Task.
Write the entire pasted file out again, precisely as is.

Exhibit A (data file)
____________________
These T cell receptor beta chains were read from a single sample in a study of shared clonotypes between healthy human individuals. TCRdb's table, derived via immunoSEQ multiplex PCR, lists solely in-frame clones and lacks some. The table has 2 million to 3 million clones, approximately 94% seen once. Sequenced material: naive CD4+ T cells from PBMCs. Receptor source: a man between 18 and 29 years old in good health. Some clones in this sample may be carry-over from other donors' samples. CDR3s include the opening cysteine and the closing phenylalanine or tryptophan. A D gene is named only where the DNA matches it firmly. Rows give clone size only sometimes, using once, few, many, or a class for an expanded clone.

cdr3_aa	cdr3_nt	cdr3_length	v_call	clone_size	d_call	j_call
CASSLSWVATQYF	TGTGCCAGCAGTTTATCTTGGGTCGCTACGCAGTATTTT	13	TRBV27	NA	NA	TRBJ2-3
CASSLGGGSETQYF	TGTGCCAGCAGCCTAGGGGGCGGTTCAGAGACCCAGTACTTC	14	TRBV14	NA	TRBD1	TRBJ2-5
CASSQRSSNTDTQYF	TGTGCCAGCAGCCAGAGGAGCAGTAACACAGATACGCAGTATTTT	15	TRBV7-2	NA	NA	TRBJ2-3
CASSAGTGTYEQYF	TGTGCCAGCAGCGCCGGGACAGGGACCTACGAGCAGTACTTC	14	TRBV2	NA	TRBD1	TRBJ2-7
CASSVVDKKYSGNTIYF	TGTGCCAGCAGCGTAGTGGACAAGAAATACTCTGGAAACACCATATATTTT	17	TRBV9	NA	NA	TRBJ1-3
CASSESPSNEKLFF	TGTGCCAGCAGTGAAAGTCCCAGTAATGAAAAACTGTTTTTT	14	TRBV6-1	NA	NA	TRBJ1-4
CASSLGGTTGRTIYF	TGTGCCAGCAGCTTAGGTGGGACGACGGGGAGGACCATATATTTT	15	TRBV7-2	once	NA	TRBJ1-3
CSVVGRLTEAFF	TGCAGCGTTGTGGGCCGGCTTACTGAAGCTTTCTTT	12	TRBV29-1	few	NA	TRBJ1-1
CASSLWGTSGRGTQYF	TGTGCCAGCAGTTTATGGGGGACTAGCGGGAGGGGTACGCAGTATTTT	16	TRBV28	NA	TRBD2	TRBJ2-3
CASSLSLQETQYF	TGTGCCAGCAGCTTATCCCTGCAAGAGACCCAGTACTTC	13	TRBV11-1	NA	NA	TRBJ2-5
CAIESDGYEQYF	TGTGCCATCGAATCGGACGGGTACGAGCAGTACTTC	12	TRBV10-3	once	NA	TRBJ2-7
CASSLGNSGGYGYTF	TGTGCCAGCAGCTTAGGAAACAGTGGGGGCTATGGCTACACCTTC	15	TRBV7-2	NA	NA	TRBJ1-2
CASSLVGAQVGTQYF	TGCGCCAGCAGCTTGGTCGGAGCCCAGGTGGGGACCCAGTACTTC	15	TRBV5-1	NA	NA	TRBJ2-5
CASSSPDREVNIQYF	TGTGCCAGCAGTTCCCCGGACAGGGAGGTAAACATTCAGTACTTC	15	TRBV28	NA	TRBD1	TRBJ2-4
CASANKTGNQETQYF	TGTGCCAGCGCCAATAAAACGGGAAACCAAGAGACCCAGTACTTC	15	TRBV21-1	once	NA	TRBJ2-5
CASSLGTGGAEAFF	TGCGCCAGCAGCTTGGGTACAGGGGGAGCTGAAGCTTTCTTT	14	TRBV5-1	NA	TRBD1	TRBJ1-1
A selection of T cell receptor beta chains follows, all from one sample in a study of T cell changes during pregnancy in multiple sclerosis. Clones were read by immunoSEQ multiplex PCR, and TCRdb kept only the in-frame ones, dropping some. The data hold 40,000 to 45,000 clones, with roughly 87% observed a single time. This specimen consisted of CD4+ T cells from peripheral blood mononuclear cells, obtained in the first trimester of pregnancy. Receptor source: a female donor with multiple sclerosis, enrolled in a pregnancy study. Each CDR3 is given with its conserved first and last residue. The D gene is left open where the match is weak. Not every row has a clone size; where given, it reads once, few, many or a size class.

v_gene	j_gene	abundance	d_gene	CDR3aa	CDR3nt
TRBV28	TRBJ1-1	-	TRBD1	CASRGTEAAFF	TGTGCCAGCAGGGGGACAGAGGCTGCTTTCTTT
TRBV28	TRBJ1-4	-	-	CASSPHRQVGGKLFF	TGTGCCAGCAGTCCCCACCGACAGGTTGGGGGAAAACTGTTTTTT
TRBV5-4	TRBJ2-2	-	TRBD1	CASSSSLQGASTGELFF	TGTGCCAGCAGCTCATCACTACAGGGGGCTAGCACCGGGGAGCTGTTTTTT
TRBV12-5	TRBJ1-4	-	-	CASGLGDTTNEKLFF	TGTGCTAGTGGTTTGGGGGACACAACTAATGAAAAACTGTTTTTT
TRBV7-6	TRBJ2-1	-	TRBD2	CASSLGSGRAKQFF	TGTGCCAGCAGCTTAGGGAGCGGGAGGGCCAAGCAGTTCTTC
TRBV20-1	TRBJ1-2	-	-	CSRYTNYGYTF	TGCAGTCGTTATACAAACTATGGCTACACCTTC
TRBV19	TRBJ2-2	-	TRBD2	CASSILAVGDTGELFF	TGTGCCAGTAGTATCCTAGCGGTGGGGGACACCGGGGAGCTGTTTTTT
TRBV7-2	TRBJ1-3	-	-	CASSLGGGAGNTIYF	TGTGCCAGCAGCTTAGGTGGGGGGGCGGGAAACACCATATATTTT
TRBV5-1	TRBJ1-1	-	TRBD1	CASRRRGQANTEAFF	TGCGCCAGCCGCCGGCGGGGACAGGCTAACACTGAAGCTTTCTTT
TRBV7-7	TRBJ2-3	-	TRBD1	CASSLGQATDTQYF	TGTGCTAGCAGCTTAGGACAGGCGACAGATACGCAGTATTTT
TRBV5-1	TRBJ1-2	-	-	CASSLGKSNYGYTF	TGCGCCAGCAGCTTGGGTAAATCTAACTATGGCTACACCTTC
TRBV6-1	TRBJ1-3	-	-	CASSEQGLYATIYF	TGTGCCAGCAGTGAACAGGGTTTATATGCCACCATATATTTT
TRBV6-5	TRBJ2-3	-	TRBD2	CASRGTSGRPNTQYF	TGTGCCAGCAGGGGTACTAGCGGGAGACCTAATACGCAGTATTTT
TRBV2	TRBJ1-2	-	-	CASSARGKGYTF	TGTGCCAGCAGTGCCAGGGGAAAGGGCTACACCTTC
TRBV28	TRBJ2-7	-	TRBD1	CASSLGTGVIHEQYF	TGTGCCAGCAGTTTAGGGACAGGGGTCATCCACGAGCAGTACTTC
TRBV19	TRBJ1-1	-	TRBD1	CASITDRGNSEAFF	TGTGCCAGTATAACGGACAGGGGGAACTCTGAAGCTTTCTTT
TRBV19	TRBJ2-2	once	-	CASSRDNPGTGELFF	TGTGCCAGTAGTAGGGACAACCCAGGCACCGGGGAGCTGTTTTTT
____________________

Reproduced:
These T cell receptor beta chains were read from a single sample in a study of shared clonotypes between healthy human individuals. TCRdb's table, derived via immunoSEQ multiplex PCR, lists solely in-frame clones and lacks some. The table has 2 million to 3 million clones, approximately 94% seen once. Sequenced material: naive CD4+ T cells from PBMCs. Receptor source: a man between 18 and 29 years old in good health. Some clones in this sample may be carry-over from other donors' samples. CDR3s include the opening cysteine and the closing phenylalanine or tryptophan. A D gene is named only where the DNA matches it firmly. Rows give clone size only sometimes, using once, few, many, or a class for an expanded clone.

cdr3_aa	cdr3_nt	cdr3_length	v_call	clone_size	d_call	j_call
CASSLSWVATQYF	TGTGCCAGCAGTTTATCTTGGGTCGCTACGCAGTATTTT	13	TRBV27	NA	NA	TRBJ2-3
CASSLGGGSETQYF	TGTGCCAGCAGCCTAGGGGGCGGTTCAGAGACCCAGTACTTC	14	TRBV14	NA	TRBD1	TRBJ2-5
CASSQRSSNTDTQYF	TGTGCCAGCAGCCAGAGGAGCAGTAACACAGATACGCAGTATTTT	15	TRBV7-2	NA	NA	TRBJ2-3
CASSAGTGTYEQYF	TGTGCCAGCAGCGCCGGGACAGGGACCTACGAGCAGTACTTC	14	TRBV2	NA	TRBD1	TRBJ2-7
CASSVVDKKYSGNTIYF	TGTGCCAGCAGCGTAGTGGACAAGAAATACTCTGGAAACACCATATATTTT	17	TRBV9	NA	NA	TRBJ1-3
CASSESPSNEKLFF	TGTGCCAGCAGTGAAAGTCCCAGTAATGAAAAACTGTTTTTT	14	TRBV6-1	NA	NA	TRBJ1-4
CASSLGGTTGRTIYF	TGTGCCAGCAGCTTAGGTGGGACGACGGGGAGGACCATATATTTT	15	TRBV7-2	once	NA	TRBJ1-3
CSVVGRLTEAFF	TGCAGCGTTGTGGGCCGGCTTACTGAAGCTTTCTTT	12	TRBV29-1	few	NA	TRBJ1-1
CASSLWGTSGRGTQYF	TGTGCCAGCAGTTTATGGGGGACTAGCGGGAGGGGTACGCAGTATTTT	16	TRBV28	NA	TRBD2	TRBJ2-3
CASSLSLQETQYF	TGTGCCAGCAGCTTATCCCTGCAAGAGACCCAGTACTTC	13	TRBV11-1	NA	NA	TRBJ2-5
CAIESDGYEQYF	TGTGCCATCGAATCGGACGGGTACGAGCAGTACTTC	12	TRBV10-3	once	NA	TRBJ2-7
CASSLGNSGGYGYTF	TGTGCCAGCAGCTTAGGAAACAGTGGGGGCTATGGCTACACCTTC	15	TRBV7-2	NA	NA	TRBJ1-2
CASSLVGAQVGTQYF	TGCGCCAGCAGCTTGGTCGGAGCCCAGGTGGGGACCCAGTACTTC	15	TRBV5-1	NA	NA	TRBJ2-5
CASSSPDREVNIQYF	TGTGCCAGCAGTTCCCCGGACAGGGAGGTAAACATTCAGTACTTC	15	TRBV28	NA	TRBD1	TRBJ2-4
CASANKTGNQETQYF	TGTGCCAGCGCCAATAAAACGGGAAACCAAGAGACCCAGTACTTC	15	TRBV21-1	once	NA	TRBJ2-5
CASSLGTGGAEAFF	TGCGCCAGCAGCTTGGGTACAGGGGGAGCTGAAGCTTTCTTT	14	TRBV5-1	NA	TRBD1	TRBJ1-1
A selection of T cell receptor beta chains follows, all from one sample in a study of T cell changes during pregnancy in multiple sclerosis. Clones were read by immunoSEQ multiplex PCR, and TCRdb kept only the in-frame ones, dropping some. The data hold 40,000 to 45,000 clones, with roughly 87% observed a single time. This specimen consisted of CD4+ T cells from peripheral blood mononuclear cells, obtained in the first trimester of pregnancy. Receptor source: a female donor with multiple sclerosis, enrolled in a pregnancy study. Each CDR3 is given with its conserved first and last residue. The D gene is left open where the match is weak. Not every row has a clone size; where given, it reads once, few, many or a size class.

v_gene	j_gene	abundance	d_gene	CDR3aa	CDR3nt
TRBV28	TRBJ1-1	-	TRBD1	CASRGTEAAFF	TGTGCCAGCAGGGGGACAGAGGCTGCTTTCTTT
TRBV28	TRBJ1-4	-	-	CASSPHRQVGGKLFF	TGTGCCAGCAGTCCCCACCGACAGGTTGGGGGAAAACTGTTTTTT
TRBV5-4	TRBJ2-2	-	TRBD1	CASSSSLQGASTGELFF	TGTGCCAGCAGCTCATCACTACAGGGGGCTAGCACCGGGGAGCTGTTTTTT
TRBV12-5	TRBJ1-4	-	-	CASGLGDTTNEKLFF	TGTGCTAGTGGTTTGGGGGACACAACTAATGAAAAACTGTTTTTT
TRBV7-6	TRBJ2-1	-	TRBD2	CASSLGSGRAKQFF	TGTGCCAGCAGCTTAGGGAGCGGGAGGGCCAAGCAGTTCTTC
TRBV20-1	TRBJ1-2	-	-	CSRYTNYGYTF	TGCAGTCGTTATACAAACTATGGCTACACCTTC
TRBV19	TRBJ2-2	-	TRBD2	CASSILAVGDTGELFF	TGTGCCAGTAGTATCCTAGCGGTGGGGGACACCGGGGAGCTGTTTTTT
TRBV7-2	TRBJ1-3	-	-	CASSLGGGAGNTIYF	TGTGCCAGCAGCTTAGGTGGGGGGGCGGGAAACACCATATATTTT
TRBV5-1	TRBJ1-1	-	TRBD1	CASRRRGQANTEAFF	TGCGCCAGCCGCCGGCGGGGACAGGCTAACACTGAAGCTTTCTTT
TRBV7-7	TRBJ2-3	-	TRBD1	CASSLGQATDTQYF	TGTGCTAGCAGCTTAGGACAGGCGACAGATACGCAGTATTTT
TRBV5-1	TRBJ1-2	-	-	CASSLGKSNYGYTF	TGCGCCAGCAGCTTGGGTAAATCTAACTATGGCTACACCTTC
TRBV6-1	TRBJ1-3	-	-	CASSEQGLYATIYF	TGTGCCAGCAGTGAACAGGGTTTATATGCCACCATATATTTT
TRBV6-5	TRBJ2-3	-	TRBD2	CASRGTSGRPNTQYF	TGTGCCAGCAGGGGTACTAGCGGGAGACCTAATACGCAGTATTTT
TRBV2	TRBJ1-2	-	-	CASSARGKGYTF	TGTGCCAGCAGTGCCAGGGGAAAGGGCTACACCTTC
TRBV28	TRBJ2-7	-	TRBD1	CASSLGTGVIHEQYF	TGTGCCAGCAGTTTAGGGACAGGGGTCATCCACGAGCAGTACTTC
TRBV19	TRBJ1-1	-	TRBD1	CASITDRGNSEAFF	TGTGCCAGTATAACGGACAGGGGGAACTCTGAAGCTTTCTTT
TRBV19	TRBJ2-2	once	-	CASSRDNPGTGELFF	TGTGCCAGTAGTAGGGACAACCCAGGCACCGGGGAGCTGTTTTTT